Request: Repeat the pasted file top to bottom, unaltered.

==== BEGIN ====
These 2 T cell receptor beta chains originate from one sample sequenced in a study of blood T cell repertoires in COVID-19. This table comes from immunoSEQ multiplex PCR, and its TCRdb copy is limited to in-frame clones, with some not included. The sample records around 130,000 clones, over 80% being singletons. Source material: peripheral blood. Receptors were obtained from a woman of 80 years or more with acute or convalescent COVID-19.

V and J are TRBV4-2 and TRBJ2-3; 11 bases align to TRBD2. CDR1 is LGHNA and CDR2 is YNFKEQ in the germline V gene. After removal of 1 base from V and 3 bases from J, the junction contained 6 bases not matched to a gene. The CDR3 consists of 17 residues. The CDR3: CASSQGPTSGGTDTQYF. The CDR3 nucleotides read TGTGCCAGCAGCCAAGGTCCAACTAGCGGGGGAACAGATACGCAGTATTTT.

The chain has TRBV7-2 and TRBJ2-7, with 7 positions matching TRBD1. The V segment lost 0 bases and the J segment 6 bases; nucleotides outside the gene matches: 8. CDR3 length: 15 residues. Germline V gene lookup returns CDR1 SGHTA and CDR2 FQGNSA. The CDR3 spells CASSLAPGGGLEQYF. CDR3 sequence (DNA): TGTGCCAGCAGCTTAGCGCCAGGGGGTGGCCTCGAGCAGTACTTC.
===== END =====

These 2 T cell receptor beta chains originate from one sample sequenced in a study of blood T cell repertoires in COVID-19. This table comes from immunoSEQ multiplex PCR, and its TCRdb copy is limited to in-frame clones, with some not included. The sample records around 130,000 clones, over 80% being singletons. Source material: peripheral blood. Receptors were obtained from a woman of 80 years or more with acute or convalescent COVID-19.

V and J are TRBV4-2 and TRBJ2-3; 11 bases align to TRBD2. CDR1 is LGHNA and CDR2 is YNFKEQ in the germline V gene. After removal of 1 base from V and 3 bases from J, the junction contained 6 bases not matched to a gene. The CDR3 consists of 17 residues. The CDR3: CASSQGPTSGGTDTQYF. The CDR3 nucleotides read TGTGCCAGCAGCCAAGGTCCAACTAGCGGGGGAACAGATACGCAGTATTTT.

The chain has TRBV7-2 and TRBJ2-7, with 7 positions matching TRBD1. The V segment lost 0 bases and the J segment 6 bases; nucleotides outside the gene matches: 8. CDR3 length: 15 residues. Germline V gene lookup returns CDR1 SGHTA and CDR2 FQGNSA. The CDR3 spells CASSLAPGGGLEQYF. CDR3 sequence (DNA): TGTGCCAGCAGCTTAGCGCCAGGGGGTGGCCTCGAGCAGTACTTC.